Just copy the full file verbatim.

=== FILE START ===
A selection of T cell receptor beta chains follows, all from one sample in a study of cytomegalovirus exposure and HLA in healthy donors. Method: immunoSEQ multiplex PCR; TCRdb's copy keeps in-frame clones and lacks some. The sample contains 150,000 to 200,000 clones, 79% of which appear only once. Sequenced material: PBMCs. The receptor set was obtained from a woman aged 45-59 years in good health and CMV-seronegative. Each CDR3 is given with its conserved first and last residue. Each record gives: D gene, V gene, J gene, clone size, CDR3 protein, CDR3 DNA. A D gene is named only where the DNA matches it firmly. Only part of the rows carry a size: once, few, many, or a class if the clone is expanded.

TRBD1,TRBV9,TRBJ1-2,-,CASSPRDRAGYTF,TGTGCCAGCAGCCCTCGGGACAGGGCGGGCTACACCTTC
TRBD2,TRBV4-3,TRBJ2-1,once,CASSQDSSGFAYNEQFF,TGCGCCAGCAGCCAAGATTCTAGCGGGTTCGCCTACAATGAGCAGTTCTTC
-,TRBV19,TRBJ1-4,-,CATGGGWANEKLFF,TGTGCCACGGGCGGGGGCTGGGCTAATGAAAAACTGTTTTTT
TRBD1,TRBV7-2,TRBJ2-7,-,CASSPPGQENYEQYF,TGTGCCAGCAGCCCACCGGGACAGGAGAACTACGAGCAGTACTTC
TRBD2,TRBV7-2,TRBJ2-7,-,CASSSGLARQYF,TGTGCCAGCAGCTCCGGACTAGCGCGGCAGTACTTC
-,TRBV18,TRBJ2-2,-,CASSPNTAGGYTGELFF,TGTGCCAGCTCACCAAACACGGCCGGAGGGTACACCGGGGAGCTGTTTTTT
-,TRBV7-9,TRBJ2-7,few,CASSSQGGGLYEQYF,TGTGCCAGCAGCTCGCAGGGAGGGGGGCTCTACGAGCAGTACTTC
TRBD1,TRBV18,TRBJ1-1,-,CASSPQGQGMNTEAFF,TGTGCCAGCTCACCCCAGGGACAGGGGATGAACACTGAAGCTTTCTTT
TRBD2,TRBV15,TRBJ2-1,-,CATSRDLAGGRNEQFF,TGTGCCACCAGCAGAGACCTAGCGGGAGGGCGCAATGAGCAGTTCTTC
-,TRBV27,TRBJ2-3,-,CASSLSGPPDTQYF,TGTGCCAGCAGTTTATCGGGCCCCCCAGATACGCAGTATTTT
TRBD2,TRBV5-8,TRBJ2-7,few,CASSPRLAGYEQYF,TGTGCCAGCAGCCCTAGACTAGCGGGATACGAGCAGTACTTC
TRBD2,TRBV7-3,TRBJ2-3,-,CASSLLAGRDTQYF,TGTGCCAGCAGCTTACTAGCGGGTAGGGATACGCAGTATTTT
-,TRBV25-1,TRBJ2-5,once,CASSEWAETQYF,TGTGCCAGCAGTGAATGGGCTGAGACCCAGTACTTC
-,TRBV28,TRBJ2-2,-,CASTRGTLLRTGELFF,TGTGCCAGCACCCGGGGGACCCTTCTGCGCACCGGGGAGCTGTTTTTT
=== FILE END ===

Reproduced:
A selection of T cell receptor beta chains follows, all from one sample in a study of cytomegalovirus exposure and HLA in healthy donors. Method: immunoSEQ multiplex PCR; TCRdb's copy keeps in-frame clones and lacks some. The sample contains 150,000 to 200,000 clones, 79% of which appear only once. Sequenced material: PBMCs. The receptor set was obtained from a woman aged 45-59 years in good health and CMV-seronegative. Each CDR3 is given with its conserved first and last residue. Each record gives: D gene, V gene, J gene, clone size, CDR3 protein, CDR3 DNA. A D gene is named only where the DNA matches it firmly. Only part of the rows carry a size: once, few, many, or a class if the clone is expanded.

TRBD1,TRBV9,TRBJ1-2,-,CASSPRDRAGYTF,TGTGCCAGCAGCCCTCGGGACAGGGCGGGCTACACCTTC
TRBD2,TRBV4-3,TRBJ2-1,once,CASSQDSSGFAYNEQFF,TGCGCCAGCAGCCAAGATTCTAGCGGGTTCGCCTACAATGAGCAGTTCTTC
-,TRBV19,TRBJ1-4,-,CATGGGWANEKLFF,TGTGCCACGGGCGGGGGCTGGGCTAATGAAAAACTGTTTTTT
TRBD1,TRBV7-2,TRBJ2-7,-,CASSPPGQENYEQYF,TGTGCCAGCAGCCCACCGGGACAGGAGAACTACGAGCAGTACTTC
TRBD2,TRBV7-2,TRBJ2-7,-,CASSSGLARQYF,TGTGCCAGCAGCTCCGGACTAGCGCGGCAGTACTTC
-,TRBV18,TRBJ2-2,-,CASSPNTAGGYTGELFF,TGTGCCAGCTCACCAAACACGGCCGGAGGGTACACCGGGGAGCTGTTTTTT
-,TRBV7-9,TRBJ2-7,few,CASSSQGGGLYEQYF,TGTGCCAGCAGCTCGCAGGGAGGGGGGCTCTACGAGCAGTACTTC
TRBD1,TRBV18,TRBJ1-1,-,CASSPQGQGMNTEAFF,TGTGCCAGCTCACCCCAGGGACAGGGGATGAACACTGAAGCTTTCTTT
TRBD2,TRBV15,TRBJ2-1,-,CATSRDLAGGRNEQFF,TGTGCCACCAGCAGAGACCTAGCGGGAGGGCGCAATGAGCAGTTCTTC
-,TRBV27,TRBJ2-3,-,CASSLSGPPDTQYF,TGTGCCAGCAGTTTATCGGGCCCCCCAGATACGCAGTATTTT
TRBD2,TRBV5-8,TRBJ2-7,few,CASSPRLAGYEQYF,TGTGCCAGCAGCCCTAGACTAGCGGGATACGAGCAGTACTTC
TRBD2,TRBV7-3,TRBJ2-3,-,CASSLLAGRDTQYF,TGTGCCAGCAGCTTACTAGCGGGTAGGGATACGCAGTATTTT
-,TRBV25-1,TRBJ2-5,once,CASSEWAETQYF,TGTGCCAGCAGTGAATGGGCTGAGACCCAGTACTTC
-,TRBV28,TRBJ2-2,-,CASTRGTLLRTGELFF,TGTGCCAGCACCCGGGGGACCCTTCTGCGCACCGGGGAGCTGTTTTTT